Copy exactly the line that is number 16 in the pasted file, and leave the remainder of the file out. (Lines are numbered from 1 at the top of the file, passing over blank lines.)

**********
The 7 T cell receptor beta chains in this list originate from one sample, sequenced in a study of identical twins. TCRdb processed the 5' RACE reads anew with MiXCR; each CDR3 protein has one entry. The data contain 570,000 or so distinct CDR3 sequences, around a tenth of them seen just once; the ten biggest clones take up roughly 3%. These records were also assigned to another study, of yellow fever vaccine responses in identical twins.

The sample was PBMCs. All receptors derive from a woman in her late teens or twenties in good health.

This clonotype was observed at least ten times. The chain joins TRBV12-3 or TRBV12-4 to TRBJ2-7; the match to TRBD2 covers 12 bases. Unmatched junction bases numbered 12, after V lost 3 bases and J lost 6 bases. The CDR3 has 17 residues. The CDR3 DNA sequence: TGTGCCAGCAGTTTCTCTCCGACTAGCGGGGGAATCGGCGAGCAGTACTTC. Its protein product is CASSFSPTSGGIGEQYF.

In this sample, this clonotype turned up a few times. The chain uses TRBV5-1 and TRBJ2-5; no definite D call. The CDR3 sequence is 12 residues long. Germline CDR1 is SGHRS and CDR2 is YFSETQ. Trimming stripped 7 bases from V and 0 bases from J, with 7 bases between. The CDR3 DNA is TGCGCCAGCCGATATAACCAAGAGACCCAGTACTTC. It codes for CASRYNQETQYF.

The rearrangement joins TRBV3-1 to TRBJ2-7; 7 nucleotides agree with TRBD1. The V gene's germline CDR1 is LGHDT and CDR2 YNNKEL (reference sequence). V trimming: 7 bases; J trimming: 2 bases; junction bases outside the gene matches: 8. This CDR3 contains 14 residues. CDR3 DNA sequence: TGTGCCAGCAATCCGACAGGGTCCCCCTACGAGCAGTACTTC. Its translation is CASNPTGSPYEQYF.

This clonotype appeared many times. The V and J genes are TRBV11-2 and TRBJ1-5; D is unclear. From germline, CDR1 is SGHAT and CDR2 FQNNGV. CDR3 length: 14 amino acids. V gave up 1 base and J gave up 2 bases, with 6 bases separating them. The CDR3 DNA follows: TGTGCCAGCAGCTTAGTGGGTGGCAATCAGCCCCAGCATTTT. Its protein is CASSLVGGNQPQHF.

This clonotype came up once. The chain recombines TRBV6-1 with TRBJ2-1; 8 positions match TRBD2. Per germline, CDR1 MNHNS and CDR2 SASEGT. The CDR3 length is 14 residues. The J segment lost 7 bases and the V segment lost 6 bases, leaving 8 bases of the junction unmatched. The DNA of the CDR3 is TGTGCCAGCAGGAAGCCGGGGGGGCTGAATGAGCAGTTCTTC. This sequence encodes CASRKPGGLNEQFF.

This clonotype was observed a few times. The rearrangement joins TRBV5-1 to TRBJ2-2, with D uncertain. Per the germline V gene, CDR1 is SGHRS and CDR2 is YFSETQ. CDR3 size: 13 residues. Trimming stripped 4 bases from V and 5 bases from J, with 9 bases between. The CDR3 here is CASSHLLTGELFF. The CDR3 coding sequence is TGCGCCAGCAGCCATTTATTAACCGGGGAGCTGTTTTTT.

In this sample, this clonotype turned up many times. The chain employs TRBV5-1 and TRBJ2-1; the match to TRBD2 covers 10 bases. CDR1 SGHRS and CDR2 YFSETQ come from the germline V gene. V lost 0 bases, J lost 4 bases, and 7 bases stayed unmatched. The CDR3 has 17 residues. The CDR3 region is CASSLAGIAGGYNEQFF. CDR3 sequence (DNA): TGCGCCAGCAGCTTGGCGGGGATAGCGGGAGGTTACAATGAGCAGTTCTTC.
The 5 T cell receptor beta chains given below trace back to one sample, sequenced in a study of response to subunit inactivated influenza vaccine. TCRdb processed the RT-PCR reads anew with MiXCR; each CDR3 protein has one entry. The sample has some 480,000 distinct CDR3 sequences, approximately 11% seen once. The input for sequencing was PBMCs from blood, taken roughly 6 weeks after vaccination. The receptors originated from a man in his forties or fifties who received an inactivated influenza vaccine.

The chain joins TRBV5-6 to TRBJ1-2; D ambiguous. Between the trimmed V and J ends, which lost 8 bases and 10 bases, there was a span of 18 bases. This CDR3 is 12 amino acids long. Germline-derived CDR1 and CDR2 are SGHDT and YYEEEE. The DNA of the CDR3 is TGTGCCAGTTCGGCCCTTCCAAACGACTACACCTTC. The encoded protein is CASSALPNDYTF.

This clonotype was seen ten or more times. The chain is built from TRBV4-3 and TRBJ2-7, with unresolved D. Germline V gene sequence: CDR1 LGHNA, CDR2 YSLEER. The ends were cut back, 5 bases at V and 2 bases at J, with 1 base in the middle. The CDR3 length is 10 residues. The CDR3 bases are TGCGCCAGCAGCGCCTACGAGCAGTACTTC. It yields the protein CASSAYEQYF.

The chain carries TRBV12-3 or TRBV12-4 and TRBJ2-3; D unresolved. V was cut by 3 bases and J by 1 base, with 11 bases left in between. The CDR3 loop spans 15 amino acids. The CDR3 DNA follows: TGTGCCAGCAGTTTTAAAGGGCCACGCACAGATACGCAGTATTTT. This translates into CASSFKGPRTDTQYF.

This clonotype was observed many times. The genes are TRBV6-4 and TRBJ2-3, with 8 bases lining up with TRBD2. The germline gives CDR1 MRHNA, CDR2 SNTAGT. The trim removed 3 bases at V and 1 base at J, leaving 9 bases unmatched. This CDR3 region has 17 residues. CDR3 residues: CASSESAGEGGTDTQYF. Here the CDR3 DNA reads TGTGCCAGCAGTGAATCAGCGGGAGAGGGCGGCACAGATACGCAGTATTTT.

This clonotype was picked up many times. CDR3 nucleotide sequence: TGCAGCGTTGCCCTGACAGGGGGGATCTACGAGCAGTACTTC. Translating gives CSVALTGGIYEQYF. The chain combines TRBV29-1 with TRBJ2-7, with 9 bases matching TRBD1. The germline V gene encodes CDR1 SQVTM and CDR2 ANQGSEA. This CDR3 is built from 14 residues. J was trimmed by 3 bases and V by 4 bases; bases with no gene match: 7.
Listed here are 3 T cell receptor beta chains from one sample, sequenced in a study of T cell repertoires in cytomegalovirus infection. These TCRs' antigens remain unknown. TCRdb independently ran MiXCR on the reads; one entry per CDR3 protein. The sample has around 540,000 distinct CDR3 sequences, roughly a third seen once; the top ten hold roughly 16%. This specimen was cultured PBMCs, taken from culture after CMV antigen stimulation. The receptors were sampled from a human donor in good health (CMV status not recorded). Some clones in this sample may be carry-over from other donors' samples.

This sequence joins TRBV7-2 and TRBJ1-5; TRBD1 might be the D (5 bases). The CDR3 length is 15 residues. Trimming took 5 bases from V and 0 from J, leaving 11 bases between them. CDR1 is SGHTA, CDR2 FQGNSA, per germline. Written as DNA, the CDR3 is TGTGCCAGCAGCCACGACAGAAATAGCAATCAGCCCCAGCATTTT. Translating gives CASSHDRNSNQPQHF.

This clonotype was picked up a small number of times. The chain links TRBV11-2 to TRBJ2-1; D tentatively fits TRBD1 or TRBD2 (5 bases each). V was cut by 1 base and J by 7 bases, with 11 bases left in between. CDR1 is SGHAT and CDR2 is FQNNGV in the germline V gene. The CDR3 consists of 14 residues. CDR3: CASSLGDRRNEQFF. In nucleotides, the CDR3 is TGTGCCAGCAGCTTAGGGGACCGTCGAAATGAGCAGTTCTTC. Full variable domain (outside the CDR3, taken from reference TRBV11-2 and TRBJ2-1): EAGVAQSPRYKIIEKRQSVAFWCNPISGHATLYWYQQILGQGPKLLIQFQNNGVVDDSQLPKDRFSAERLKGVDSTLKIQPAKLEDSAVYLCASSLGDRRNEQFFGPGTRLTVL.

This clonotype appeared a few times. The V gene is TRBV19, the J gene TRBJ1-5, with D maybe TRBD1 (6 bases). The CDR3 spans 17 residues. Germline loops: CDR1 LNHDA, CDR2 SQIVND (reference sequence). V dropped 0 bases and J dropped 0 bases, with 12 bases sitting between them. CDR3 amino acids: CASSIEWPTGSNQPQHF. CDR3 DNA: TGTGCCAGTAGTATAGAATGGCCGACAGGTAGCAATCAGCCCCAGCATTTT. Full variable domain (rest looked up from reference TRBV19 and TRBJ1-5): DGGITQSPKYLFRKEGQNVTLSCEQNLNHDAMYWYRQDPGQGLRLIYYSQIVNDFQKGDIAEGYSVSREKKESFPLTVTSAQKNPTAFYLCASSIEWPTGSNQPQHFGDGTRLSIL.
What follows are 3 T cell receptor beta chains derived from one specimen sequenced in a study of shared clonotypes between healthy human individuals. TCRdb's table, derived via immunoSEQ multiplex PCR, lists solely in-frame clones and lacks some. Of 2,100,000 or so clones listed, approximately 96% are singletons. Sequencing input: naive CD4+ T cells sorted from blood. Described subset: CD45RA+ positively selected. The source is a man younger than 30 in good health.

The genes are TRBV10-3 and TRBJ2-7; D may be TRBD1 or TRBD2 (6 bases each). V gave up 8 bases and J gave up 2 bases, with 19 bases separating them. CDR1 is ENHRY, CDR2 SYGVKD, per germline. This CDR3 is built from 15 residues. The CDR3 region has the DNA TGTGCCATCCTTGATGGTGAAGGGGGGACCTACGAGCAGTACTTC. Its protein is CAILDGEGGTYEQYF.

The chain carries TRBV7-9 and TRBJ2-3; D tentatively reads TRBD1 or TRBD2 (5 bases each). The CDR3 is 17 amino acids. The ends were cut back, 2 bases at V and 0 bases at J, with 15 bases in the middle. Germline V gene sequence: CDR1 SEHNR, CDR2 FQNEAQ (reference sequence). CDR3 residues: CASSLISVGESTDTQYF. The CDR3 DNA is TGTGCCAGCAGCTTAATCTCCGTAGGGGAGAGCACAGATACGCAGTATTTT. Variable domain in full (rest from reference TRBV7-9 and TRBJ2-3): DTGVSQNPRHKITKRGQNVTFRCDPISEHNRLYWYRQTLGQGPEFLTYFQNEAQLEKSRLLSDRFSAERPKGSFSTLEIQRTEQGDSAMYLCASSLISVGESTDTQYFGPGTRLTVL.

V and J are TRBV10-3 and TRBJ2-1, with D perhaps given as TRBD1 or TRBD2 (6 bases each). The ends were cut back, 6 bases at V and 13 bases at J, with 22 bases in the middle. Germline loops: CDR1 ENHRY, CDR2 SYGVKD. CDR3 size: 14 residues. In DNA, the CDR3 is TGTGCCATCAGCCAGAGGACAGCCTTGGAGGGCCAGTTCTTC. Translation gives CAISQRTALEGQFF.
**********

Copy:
Listed here are 3 T cell receptor beta chains from one sample, sequenced in a study of T cell repertoires in cytomegalovirus infection. These TCRs' antigens remain unknown. TCRdb independently ran MiXCR on the reads; one entry per CDR3 protein. The sample has around 540,000 distinct CDR3 sequences, roughly a third seen once; the top ten hold roughly 16%. This specimen was cultured PBMCs, taken from culture after CMV antigen stimulation. The receptors were sampled from a human donor in good health (CMV status not recorded). Some clones in this sample may be carry-over from other donors' samples.